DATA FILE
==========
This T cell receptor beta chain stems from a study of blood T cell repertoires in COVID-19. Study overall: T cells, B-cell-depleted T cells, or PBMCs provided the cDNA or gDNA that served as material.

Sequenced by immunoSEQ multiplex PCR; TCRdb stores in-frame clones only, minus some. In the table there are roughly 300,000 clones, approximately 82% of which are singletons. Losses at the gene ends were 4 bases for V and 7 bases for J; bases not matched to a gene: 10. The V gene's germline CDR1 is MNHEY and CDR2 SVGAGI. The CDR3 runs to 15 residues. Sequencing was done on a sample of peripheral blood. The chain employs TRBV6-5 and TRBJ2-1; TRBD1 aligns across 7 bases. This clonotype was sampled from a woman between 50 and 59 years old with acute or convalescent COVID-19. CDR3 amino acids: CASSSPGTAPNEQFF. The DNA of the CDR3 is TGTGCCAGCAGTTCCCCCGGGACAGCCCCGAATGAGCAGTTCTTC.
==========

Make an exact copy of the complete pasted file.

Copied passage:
This T cell receptor beta chain stems from a study of blood T cell repertoires in COVID-19. Study overall: T cells, B-cell-depleted T cells, or PBMCs provided the cDNA or gDNA that served as material.

Sequenced by immunoSEQ multiplex PCR; TCRdb stores in-frame clones only, minus some. In the table there are roughly 300,000 clones, approximately 82% of which are singletons. Losses at the gene ends were 4 bases for V and 7 bases for J; bases not matched to a gene: 10. The V gene's germline CDR1 is MNHEY and CDR2 SVGAGI. The CDR3 runs to 15 residues. Sequencing was done on a sample of peripheral blood. The chain employs TRBV6-5 and TRBJ2-1; TRBD1 aligns across 7 bases. This clonotype was sampled from a woman between 50 and 59 years old with acute or convalescent COVID-19. CDR3 amino acids: CASSSPGTAPNEQFF. The DNA of the CDR3 is TGTGCCAGCAGTTCCCCCGGGACAGCCCCGAATGAGCAGTTCTTC.